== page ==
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Gaming Guru

Jeff Simpson

Gaming Today Publisher Di Rocco Dies

9 March 2004

and Ed Koch

LAS VEGAS -- Chuck Di Rocco, the colorful publisher and founder of Gaming Today and a pioneer in bringing racing simulcasts to Las Vegas casinos, died Saturday morning after a long illness. He was 69.

In addition to publishing Gaming Today, a weekly gambling, horse racing and sports betting publication in its 28th year, Di Rocco's Dirson Enterprises also prints parlay cards for the city's sports book industry and sells the wallboards used to post race and game results in the books, Gaming Today Executive Editor Ray Poirier said Monday.

Services will be 10:30 a.m. Friday at St. Joseph Husband of Mary Catholic Church, 7260 W. Sahara Ave. Interment will follow at Palm Mortuary. Viewing will be 4 p.m. to 7 p.m. on Thursday by Palm Mortuary, 7600 S. Eastern Ave.

"No question he helped gamblers get some of their money back from the casinos with education through his free publication that is available virtually everywhere," said Andy Isoke, who for six years has written Gaming Today's sports gaming column.

"He started when gaming was frowned upon and he helped make it respectable."

Di Rocco also was a high-stakes gambler.

"He backed up his own advice with his own money," said Dave Tuley, Las Vegas correspondent for the Daily Racing Form, who was managing editor of Gaming Today from 1998 to 2000. "He was a high-roller at the blackjack tables, and he was not afraid to step up to the big (betting) window if he like a horse.

"Chuck would rub elbows with casino executives. He knew everyone in town. But he also considered himself one of the little people because he grew up on the tough streets of Philadelphia. He was proud of being a Depression-era kid who became a self-made millionaire."

Di Rocco moved to Las Vegas from the East Coast in the mid-70s and founded Gaming Today's forerunner, Sports Form, in 1976.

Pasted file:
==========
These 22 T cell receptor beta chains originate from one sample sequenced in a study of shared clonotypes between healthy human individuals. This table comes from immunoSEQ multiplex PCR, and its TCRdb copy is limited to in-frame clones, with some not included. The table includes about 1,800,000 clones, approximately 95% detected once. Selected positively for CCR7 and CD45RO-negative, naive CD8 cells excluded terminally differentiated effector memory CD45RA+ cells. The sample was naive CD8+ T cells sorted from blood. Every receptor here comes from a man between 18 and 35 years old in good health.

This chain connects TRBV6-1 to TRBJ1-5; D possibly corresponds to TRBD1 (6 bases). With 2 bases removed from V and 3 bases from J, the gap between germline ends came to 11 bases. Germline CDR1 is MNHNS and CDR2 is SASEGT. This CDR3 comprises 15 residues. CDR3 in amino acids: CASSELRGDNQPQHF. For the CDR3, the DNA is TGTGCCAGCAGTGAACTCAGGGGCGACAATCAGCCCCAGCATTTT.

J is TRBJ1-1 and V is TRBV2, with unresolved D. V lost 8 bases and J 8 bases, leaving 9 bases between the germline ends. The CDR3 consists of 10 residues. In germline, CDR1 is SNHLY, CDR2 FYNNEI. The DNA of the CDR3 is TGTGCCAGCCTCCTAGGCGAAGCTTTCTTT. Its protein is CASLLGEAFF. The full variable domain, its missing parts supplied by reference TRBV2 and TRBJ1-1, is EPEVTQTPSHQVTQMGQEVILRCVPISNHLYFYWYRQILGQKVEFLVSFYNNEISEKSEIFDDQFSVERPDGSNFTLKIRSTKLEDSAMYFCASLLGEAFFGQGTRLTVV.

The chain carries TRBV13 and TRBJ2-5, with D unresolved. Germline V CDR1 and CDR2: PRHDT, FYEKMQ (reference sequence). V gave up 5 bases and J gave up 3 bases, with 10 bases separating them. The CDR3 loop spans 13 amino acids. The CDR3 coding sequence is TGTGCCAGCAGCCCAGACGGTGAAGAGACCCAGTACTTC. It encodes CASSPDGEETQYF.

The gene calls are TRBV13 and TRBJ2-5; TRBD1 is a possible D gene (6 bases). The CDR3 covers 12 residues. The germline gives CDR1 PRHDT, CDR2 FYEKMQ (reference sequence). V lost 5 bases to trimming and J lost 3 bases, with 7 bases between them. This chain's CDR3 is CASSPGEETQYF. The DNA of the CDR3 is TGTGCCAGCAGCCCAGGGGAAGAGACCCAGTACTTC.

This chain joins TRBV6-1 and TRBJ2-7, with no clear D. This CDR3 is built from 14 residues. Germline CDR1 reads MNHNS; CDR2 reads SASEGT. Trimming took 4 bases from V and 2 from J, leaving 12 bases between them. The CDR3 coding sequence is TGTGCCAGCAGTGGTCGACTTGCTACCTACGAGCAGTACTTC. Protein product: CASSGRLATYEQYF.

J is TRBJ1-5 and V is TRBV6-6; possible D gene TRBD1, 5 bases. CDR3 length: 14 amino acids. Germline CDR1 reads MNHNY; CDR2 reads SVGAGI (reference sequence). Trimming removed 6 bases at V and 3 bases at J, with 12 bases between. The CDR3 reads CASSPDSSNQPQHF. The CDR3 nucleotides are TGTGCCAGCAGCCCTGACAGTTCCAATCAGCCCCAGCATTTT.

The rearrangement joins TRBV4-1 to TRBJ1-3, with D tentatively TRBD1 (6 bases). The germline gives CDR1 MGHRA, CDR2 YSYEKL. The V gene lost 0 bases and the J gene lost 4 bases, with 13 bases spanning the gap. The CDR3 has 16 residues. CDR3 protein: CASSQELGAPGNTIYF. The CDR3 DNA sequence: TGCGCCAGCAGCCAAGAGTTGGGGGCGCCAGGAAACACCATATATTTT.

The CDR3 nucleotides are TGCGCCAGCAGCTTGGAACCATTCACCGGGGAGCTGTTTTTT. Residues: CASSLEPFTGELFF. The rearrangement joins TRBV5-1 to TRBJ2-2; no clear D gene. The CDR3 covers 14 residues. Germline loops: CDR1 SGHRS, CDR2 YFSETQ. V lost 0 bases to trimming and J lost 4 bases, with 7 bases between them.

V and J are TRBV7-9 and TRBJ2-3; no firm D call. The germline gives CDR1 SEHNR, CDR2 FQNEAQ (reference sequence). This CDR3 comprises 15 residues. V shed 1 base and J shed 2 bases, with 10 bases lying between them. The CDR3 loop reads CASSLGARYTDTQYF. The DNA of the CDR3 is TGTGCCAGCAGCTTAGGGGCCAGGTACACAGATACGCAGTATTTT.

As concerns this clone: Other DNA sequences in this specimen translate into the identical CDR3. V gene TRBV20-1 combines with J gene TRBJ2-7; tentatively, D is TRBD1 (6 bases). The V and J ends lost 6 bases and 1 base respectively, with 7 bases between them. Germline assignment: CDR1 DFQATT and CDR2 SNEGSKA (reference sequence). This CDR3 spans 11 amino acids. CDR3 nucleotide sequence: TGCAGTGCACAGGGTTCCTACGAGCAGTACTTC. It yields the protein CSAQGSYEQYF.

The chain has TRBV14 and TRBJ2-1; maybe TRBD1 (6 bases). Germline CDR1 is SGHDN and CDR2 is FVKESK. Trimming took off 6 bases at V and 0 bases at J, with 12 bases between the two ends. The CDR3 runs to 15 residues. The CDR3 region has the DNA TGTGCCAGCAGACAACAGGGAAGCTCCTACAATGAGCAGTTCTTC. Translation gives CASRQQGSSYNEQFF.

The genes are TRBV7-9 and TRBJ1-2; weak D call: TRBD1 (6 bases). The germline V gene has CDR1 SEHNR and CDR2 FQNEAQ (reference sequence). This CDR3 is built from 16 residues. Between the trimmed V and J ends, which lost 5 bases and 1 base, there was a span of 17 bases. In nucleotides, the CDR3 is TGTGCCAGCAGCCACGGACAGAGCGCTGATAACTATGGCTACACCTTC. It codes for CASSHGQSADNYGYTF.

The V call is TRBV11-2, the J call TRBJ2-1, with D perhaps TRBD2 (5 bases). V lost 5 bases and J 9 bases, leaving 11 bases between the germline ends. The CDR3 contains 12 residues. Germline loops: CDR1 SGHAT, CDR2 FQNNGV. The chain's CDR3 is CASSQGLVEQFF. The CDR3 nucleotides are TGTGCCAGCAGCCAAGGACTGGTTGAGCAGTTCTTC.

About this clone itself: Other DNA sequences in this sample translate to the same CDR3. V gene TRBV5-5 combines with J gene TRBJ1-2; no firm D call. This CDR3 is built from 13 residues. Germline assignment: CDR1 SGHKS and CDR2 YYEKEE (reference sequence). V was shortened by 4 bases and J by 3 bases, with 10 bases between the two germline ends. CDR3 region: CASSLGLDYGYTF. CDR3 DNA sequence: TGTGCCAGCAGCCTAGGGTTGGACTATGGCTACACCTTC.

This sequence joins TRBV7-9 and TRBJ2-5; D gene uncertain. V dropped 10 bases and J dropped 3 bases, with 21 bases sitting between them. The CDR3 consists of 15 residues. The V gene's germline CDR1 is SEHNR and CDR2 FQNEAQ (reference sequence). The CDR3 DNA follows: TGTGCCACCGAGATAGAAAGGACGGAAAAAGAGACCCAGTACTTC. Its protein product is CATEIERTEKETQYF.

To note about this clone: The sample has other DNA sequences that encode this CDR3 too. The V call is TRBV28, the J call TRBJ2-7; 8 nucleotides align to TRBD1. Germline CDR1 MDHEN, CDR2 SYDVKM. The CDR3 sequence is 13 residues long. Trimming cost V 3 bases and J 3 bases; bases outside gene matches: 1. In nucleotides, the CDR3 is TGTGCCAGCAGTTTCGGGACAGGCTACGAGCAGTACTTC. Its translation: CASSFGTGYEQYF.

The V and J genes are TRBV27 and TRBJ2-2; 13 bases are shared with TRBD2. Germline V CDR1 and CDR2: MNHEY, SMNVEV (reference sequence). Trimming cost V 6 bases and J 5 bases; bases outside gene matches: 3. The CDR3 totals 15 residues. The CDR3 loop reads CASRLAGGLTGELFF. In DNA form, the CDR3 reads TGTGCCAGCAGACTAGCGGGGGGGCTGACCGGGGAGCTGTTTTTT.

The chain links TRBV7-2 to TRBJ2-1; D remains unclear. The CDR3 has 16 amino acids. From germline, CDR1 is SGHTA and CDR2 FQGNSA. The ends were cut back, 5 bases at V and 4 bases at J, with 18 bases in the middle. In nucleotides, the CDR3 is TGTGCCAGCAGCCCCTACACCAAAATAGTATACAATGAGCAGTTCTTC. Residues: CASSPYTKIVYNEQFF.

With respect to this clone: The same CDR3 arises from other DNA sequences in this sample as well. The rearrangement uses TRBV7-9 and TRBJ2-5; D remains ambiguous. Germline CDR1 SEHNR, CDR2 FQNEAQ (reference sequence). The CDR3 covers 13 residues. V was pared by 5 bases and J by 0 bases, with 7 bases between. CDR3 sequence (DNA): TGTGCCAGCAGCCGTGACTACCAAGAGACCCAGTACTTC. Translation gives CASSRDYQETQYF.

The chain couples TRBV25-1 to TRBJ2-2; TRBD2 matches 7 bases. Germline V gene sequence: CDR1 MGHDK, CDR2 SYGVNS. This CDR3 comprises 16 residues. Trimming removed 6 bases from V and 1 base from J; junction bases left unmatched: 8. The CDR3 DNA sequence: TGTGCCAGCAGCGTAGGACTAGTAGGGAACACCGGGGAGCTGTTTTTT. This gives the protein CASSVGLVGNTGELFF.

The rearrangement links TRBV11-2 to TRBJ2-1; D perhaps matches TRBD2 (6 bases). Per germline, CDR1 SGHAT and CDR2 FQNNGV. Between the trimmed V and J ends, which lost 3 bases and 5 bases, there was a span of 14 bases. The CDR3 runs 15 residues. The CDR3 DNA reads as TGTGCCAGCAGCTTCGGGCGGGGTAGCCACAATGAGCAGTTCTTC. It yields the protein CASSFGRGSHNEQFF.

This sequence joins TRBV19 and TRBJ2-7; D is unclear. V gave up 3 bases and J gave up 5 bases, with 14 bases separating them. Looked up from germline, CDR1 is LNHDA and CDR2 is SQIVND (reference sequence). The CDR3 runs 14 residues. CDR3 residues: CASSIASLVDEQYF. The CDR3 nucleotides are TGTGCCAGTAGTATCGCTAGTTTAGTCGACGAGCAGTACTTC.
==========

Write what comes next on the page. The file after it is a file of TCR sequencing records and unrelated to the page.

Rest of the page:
Di Rocco's column, "Heard on the Strip," typically appeared on the front page of each issue of Gaming Today. It contained information about people and events linked to the gambling scene in Las Vegas.

In his other regular column, "Marker Down," Di Rocco offered his viewpoint on gambling-related topics or recounted old-time gambling tales, some drenched in nostalgia.

Di Rocco said he fell in love with horse racing when he was a teenager in parochial school.

One day he discovered a priest sitting in his vehicle in the school parking lot listening to a race over the car radio. The priest later asked young Di Rocco to accompany him to Garden State Raceway, where Di Rocco was enamored by the characters who hung around the track.

After studying journalism at Penn State University, Di Rocco worked for a newspaper in Morristown, N.J., and did public relations work at horse racetracks in New York, New Jersey and Maryland. He worked several years at Buffalo Raceway in New York before coming to Las Vegas in 1975.

Di Rocco generated much of his wealth in the 1980s from his ownership of Winco, one of the market's pioneering race simulcasting services that sold video rights to races to casino race books.

In 1991, facing a lawsuit and a state Gaming Control Board complaint charging that he'd overbilled a couple of race books, Di Rocco agreed to sell his company and to pay state regulators $250,000, including a $100,000 fine and $150,000 in expense reimbursement.

After selling the dissemination service, Di Rocco refocused his attention on Gaming Today, expanding its coverage, Poirier said.

In 1998, Di Rocco told the Las Vegas Sun that he was proud of Gaming Today's ability to report hot news before mainstream media outlets.

"That's the essence of GT," Di Rocco said then. "News you can bet on. News before it's news."

Di Rocco is survived by his wife and business partner Eileen Di Rocco, his son Edward, two sisters and several nieces and nephews.